Bringing Thankfulness for Today into Tomorrow

Old South held its first ever virtual annual meeting this past Sunday.  It was a nice, neat and short meeting.  As with any normal annual meeting, we voted on a slate of officers and a budget for the coming year.  In lots of ways, the meeting was, of course, not at all normal.  We didn’t enjoy a potluck lunch of soups and chilis (along with favorite dessert items) before the meeting got started.  We didn’t stand in a sort of circle to sing a prayer of thanks before sitting down for lunch.  We didn’t spend time at table, commenting on the amazing array of choices, and how we were planning to try as many as possible without bursting.  We didn’t experience that last minute scramble, to make sure everything was in place and that presenters had everything they needed before the meeting commenced.

This year, it felt like business was only a small part of our meeting.  The greater part was devoted to thankfulness.  We were thankful that we were able to gather, in our Brady Bunch existence (courtesy of Zoom), and that the majority of Old South folks were willing and have been willing to give this new virtual thing a try, and to stick with it over these many months.  We were thankful to one of our members who brought her computer to the church’s fellowship hall, to share the meeting with a couple of people who wanted to attend, but do not own computers, and another couple whose computer recently died a horrible death.

We offered gratitude for our “tech guy” who manages weekly worship services, doing his part to ensure smooth transitions from piece to piece, helping with the weekly set up and the lighting, and is available to respond to questions and issues that come across the chat box. 

There were lots of other expressions of thanksgiving as well:

  • For our long-suffering treasurer, who really doesn’t want to be treasurer anymore, but there’s no one else capable of taking the job and she is loathe to hand it over to a paid professional.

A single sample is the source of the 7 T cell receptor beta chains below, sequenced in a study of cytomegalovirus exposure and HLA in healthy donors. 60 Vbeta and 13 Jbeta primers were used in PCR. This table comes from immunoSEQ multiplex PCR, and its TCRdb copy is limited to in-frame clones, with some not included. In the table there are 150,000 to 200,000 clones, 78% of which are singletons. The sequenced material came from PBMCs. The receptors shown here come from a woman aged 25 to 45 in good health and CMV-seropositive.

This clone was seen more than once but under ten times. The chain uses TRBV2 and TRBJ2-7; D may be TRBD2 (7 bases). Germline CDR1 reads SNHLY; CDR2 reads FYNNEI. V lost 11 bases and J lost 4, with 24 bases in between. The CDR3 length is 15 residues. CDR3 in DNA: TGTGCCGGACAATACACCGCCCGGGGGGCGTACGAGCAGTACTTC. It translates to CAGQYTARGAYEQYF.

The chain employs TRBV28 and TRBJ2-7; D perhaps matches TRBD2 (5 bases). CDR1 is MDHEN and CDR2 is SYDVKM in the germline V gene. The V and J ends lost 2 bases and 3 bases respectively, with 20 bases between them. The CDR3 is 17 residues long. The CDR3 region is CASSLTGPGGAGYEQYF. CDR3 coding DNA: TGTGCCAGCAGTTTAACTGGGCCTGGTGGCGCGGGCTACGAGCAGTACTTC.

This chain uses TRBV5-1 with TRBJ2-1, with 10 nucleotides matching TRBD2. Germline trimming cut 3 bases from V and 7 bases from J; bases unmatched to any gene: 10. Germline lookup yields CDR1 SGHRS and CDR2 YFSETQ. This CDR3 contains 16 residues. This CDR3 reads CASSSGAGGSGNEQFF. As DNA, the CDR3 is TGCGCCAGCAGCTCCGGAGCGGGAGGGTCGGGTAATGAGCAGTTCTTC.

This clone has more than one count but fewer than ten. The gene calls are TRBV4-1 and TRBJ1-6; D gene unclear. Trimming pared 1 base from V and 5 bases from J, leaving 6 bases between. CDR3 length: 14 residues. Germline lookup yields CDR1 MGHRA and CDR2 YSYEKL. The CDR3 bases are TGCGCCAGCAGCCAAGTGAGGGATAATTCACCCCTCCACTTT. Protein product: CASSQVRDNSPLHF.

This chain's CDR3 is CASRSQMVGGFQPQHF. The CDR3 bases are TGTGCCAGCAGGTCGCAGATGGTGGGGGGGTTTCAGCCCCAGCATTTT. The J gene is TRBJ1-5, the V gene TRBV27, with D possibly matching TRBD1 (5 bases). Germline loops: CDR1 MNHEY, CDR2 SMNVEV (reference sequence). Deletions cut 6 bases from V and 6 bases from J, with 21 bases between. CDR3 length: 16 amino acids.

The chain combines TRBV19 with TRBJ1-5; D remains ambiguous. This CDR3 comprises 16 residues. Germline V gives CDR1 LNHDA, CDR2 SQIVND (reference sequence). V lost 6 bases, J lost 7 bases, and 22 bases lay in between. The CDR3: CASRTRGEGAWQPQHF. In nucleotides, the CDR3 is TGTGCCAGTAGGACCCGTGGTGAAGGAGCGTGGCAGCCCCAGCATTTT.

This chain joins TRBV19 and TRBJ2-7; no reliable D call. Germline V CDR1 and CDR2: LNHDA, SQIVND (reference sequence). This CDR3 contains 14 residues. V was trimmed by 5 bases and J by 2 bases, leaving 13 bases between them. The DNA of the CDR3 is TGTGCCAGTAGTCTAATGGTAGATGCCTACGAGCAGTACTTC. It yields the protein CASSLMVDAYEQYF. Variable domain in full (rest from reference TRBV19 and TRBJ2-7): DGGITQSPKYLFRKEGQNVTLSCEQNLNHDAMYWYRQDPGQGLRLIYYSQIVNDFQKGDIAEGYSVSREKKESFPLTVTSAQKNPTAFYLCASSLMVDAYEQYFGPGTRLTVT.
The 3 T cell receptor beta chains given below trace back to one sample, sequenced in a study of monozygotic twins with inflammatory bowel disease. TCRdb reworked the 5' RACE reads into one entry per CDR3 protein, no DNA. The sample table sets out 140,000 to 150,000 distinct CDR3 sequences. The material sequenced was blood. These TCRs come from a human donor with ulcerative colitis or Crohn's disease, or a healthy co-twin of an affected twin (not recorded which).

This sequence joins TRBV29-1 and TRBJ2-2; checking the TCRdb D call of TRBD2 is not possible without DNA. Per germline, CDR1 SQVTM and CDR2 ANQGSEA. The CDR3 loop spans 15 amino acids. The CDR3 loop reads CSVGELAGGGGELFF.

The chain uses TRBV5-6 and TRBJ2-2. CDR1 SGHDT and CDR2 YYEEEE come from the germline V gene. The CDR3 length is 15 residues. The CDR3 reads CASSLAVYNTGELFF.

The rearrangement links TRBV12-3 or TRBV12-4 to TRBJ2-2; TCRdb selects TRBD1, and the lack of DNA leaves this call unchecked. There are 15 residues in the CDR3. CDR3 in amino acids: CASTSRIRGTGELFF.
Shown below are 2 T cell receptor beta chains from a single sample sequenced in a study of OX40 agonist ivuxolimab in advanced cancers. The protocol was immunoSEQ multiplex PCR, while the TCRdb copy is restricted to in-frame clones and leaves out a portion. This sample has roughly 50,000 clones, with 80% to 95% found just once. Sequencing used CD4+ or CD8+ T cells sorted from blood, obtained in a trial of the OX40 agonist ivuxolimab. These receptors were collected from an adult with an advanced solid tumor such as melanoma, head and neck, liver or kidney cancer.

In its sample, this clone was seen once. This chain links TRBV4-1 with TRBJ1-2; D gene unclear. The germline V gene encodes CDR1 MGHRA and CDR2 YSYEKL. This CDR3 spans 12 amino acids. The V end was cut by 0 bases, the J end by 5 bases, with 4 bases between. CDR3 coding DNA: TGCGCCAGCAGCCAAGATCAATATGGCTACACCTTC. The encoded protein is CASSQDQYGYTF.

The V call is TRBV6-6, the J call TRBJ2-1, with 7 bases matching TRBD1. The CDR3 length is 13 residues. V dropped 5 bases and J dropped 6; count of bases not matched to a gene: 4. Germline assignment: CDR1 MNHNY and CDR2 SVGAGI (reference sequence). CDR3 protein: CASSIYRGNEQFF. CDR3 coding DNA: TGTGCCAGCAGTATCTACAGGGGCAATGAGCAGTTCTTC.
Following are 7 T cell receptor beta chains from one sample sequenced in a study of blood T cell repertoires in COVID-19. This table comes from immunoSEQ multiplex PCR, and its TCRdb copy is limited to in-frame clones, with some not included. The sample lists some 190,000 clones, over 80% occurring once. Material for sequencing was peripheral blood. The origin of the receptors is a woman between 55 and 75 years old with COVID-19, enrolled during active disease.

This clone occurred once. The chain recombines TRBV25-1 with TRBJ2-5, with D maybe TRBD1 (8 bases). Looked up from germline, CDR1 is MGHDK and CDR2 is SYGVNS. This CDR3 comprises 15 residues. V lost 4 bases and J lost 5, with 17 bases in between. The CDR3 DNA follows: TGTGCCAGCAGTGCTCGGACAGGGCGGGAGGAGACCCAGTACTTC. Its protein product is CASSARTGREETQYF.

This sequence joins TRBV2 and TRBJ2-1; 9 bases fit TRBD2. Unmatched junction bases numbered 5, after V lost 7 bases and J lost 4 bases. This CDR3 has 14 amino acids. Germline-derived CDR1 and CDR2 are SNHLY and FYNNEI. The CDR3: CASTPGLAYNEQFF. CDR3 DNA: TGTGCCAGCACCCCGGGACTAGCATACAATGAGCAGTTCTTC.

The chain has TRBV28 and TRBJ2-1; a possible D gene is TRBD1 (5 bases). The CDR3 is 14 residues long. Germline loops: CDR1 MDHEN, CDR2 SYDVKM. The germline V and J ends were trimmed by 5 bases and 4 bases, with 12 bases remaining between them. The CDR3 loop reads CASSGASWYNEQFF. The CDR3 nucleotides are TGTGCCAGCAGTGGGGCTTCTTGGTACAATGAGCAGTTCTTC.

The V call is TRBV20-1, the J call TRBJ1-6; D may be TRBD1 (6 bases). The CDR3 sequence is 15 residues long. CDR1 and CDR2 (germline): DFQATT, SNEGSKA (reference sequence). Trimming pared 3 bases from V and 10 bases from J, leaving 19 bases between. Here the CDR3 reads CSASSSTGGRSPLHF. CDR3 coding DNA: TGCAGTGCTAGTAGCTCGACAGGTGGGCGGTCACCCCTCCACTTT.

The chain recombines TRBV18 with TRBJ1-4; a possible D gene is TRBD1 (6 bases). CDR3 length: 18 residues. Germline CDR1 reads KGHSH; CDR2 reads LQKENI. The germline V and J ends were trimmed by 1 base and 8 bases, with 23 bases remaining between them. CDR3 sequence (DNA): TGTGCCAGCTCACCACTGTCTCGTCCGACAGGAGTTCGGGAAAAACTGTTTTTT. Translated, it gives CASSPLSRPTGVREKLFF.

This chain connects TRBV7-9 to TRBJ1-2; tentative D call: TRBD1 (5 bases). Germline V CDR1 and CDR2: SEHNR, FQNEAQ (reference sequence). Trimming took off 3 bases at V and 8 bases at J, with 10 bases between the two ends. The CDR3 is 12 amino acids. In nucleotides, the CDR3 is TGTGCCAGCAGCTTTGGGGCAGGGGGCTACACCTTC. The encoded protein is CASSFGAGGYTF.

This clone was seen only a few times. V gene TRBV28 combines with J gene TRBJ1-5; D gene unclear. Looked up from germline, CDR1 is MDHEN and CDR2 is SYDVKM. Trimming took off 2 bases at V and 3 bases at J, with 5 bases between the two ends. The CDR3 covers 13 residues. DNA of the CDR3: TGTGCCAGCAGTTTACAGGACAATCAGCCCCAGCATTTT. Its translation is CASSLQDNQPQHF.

• That we managed to get through 2020 without a financial crisis.  Owing to a PPP loan that has now been forgiven, we held onto the staff and kept them occupied, and compensated, through the entire year. 
  • For congregational leadership that has helped to keep us together in such a challenging time.
  • A music program that has made significant adjustments to our new way of being church.

It was good to take time to lift up and express our gratitude, that in the midst of a lot of uncertainty and worry, and the many challenges of the pandemic, Old South managed to get through the year without a major crisis of its own.

As we move steadily into this new year, it is clear enough that next year’s annual meeting will bring much more difficult business.  We are a small group, and getting smaller, and our buildings—now used only in a minimal way—aren’t shrinking with us, although they join us in aging and the need for more maintenance.

The choices and the decisions ahead are daunting, to be sure.  For today, the question is this: as we bask in the glory and wonder of gratitude, will be able to cling to our thankfulness as we face the future?  Will we be able not only to hold onto our gratitude, but keep it front and center as we sort through our choices and make decisions?  Will we allow the appreciation we feel today to guide how we engage with what is to come?

Will we spend just as much time next year, offering many words of gratitude, when we will very likely have difficult, and painful, decisions to make? In so many ways, this really ought not be a question, for God’s people have faced over the years, many complicated, thorny and heartbreaking moments. The important thing is always to be aware of who we are and to whom we belong. And, be thankful.

About smaxreisert

I'm a United Church of Christ pastor serving the small, faithful Old South Congregational Church, United Church of Christ, in Hallowell, Maine. I was ordained in Massachusetts in 1995, moved to Maine in 1997 and have served the Hallowell church since 2005.
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